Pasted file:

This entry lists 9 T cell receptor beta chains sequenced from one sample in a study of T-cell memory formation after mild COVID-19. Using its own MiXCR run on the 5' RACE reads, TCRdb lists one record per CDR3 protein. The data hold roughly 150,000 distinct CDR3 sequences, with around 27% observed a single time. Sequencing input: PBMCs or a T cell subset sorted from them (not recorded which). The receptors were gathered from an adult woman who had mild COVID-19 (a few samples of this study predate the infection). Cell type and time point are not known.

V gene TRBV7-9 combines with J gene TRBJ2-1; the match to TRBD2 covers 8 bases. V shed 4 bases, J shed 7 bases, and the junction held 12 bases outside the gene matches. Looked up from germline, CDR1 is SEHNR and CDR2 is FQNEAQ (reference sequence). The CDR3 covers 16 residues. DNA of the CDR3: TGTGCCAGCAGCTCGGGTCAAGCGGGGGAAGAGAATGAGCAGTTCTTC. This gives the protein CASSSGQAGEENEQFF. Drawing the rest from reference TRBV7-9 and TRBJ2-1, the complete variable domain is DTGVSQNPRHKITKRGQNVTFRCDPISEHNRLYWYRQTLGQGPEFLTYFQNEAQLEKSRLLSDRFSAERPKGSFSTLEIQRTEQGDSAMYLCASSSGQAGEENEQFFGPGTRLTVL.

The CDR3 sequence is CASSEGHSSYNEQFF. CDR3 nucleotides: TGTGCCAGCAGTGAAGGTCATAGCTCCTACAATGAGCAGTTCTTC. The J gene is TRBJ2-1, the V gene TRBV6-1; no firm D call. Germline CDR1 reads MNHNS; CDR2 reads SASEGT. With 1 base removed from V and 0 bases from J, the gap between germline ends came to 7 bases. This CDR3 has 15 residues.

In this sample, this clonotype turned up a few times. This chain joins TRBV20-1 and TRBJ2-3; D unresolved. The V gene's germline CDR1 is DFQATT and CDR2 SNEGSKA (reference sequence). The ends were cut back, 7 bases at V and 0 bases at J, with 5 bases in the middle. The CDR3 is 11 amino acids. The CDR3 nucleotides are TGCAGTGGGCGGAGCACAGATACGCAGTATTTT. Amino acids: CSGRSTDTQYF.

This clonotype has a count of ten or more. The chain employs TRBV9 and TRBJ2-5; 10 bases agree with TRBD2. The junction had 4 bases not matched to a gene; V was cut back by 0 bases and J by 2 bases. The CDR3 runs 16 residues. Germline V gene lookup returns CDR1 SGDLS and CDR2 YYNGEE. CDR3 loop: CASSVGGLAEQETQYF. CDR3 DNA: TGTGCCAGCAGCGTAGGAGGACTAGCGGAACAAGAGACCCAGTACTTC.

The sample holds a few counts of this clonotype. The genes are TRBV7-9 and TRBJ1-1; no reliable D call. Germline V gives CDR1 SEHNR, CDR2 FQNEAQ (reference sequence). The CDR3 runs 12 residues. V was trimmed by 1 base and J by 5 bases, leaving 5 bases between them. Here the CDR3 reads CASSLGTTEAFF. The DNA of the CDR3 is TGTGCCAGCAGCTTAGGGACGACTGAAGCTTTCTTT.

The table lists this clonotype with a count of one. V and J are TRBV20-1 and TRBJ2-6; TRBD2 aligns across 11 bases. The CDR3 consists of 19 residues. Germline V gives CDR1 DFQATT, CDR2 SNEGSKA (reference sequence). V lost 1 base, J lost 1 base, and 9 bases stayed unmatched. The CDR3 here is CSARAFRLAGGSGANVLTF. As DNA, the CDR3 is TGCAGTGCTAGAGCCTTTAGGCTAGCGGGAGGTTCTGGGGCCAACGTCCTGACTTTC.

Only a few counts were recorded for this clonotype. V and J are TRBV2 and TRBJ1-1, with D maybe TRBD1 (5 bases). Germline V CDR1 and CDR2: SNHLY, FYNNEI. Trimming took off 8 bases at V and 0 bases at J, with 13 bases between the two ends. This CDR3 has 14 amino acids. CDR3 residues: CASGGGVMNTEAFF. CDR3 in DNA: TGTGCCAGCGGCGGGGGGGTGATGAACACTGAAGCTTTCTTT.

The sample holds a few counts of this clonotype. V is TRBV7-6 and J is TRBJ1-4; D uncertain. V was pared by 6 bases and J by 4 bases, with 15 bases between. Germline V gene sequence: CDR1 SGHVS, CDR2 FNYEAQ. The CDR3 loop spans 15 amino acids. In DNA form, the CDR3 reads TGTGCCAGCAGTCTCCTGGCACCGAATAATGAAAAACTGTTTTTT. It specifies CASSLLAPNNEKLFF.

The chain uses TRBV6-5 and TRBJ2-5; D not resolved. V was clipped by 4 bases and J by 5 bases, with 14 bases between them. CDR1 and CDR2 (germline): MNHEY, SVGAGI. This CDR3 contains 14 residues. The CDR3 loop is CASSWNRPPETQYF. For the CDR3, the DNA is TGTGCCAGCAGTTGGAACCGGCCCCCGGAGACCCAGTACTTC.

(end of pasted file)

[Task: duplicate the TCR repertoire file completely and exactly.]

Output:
This entry lists 9 T cell receptor beta chains sequenced from one sample in a study of T-cell memory formation after mild COVID-19. Using its own MiXCR run on the 5' RACE reads, TCRdb lists one record per CDR3 protein. The data hold roughly 150,000 distinct CDR3 sequences, with around 27% observed a single time. Sequencing input: PBMCs or a T cell subset sorted from them (not recorded which). The receptors were gathered from an adult woman who had mild COVID-19 (a few samples of this study predate the infection). Cell type and time point are not known.

V gene TRBV7-9 combines with J gene TRBJ2-1; the match to TRBD2 covers 8 bases. V shed 4 bases, J shed 7 bases, and the junction held 12 bases outside the gene matches. Looked up from germline, CDR1 is SEHNR and CDR2 is FQNEAQ (reference sequence). The CDR3 covers 16 residues. DNA of the CDR3: TGTGCCAGCAGCTCGGGTCAAGCGGGGGAAGAGAATGAGCAGTTCTTC. This gives the protein CASSSGQAGEENEQFF. Drawing the rest from reference TRBV7-9 and TRBJ2-1, the complete variable domain is DTGVSQNPRHKITKRGQNVTFRCDPISEHNRLYWYRQTLGQGPEFLTYFQNEAQLEKSRLLSDRFSAERPKGSFSTLEIQRTEQGDSAMYLCASSSGQAGEENEQFFGPGTRLTVL.

The CDR3 sequence is CASSEGHSSYNEQFF. CDR3 nucleotides: TGTGCCAGCAGTGAAGGTCATAGCTCCTACAATGAGCAGTTCTTC. The J gene is TRBJ2-1, the V gene TRBV6-1; no firm D call. Germline CDR1 reads MNHNS; CDR2 reads SASEGT. With 1 base removed from V and 0 bases from J, the gap between germline ends came to 7 bases. This CDR3 has 15 residues.

In this sample, this clonotype turned up a few times. This chain joins TRBV20-1 and TRBJ2-3; D unresolved. The V gene's germline CDR1 is DFQATT and CDR2 SNEGSKA (reference sequence). The ends were cut back, 7 bases at V and 0 bases at J, with 5 bases in the middle. The CDR3 is 11 amino acids. The CDR3 nucleotides are TGCAGTGGGCGGAGCACAGATACGCAGTATTTT. Amino acids: CSGRSTDTQYF.

This clonotype has a count of ten or more. The chain employs TRBV9 and TRBJ2-5; 10 bases agree with TRBD2. The junction had 4 bases not matched to a gene; V was cut back by 0 bases and J by 2 bases. The CDR3 runs 16 residues. Germline V gene lookup returns CDR1 SGDLS and CDR2 YYNGEE. CDR3 loop: CASSVGGLAEQETQYF. CDR3 DNA: TGTGCCAGCAGCGTAGGAGGACTAGCGGAACAAGAGACCCAGTACTTC.

The sample holds a few counts of this clonotype. The genes are TRBV7-9 and TRBJ1-1; no reliable D call. Germline V gives CDR1 SEHNR, CDR2 FQNEAQ (reference sequence). The CDR3 runs 12 residues. V was trimmed by 1 base and J by 5 bases, leaving 5 bases between them. Here the CDR3 reads CASSLGTTEAFF. The DNA of the CDR3 is TGTGCCAGCAGCTTAGGGACGACTGAAGCTTTCTTT.

The table lists this clonotype with a count of one. V and J are TRBV20-1 and TRBJ2-6; TRBD2 aligns across 11 bases. The CDR3 consists of 19 residues. Germline V gives CDR1 DFQATT, CDR2 SNEGSKA (reference sequence). V lost 1 base, J lost 1 base, and 9 bases stayed unmatched. The CDR3 here is CSARAFRLAGGSGANVLTF. As DNA, the CDR3 is TGCAGTGCTAGAGCCTTTAGGCTAGCGGGAGGTTCTGGGGCCAACGTCCTGACTTTC.

Only a few counts were recorded for this clonotype. V and J are TRBV2 and TRBJ1-1, with D maybe TRBD1 (5 bases). Germline V CDR1 and CDR2: SNHLY, FYNNEI. Trimming took off 8 bases at V and 0 bases at J, with 13 bases between the two ends. This CDR3 has 14 amino acids. CDR3 residues: CASGGGVMNTEAFF. CDR3 in DNA: TGTGCCAGCGGCGGGGGGGTGATGAACACTGAAGCTTTCTTT.

The sample holds a few counts of this clonotype. V is TRBV7-6 and J is TRBJ1-4; D uncertain. V was pared by 6 bases and J by 4 bases, with 15 bases between. Germline V gene sequence: CDR1 SGHVS, CDR2 FNYEAQ. The CDR3 loop spans 15 amino acids. In DNA form, the CDR3 reads TGTGCCAGCAGTCTCCTGGCACCGAATAATGAAAAACTGTTTTTT. It specifies CASSLLAPNNEKLFF.

The chain uses TRBV6-5 and TRBJ2-5; D not resolved. V was clipped by 4 bases and J by 5 bases, with 14 bases between them. CDR1 and CDR2 (germline): MNHEY, SVGAGI. This CDR3 contains 14 residues. The CDR3 loop is CASSWNRPPETQYF. For the CDR3, the DNA is TGTGCCAGCAGTTGGAACCGGCCCCCGGAGACCCAGTACTTC.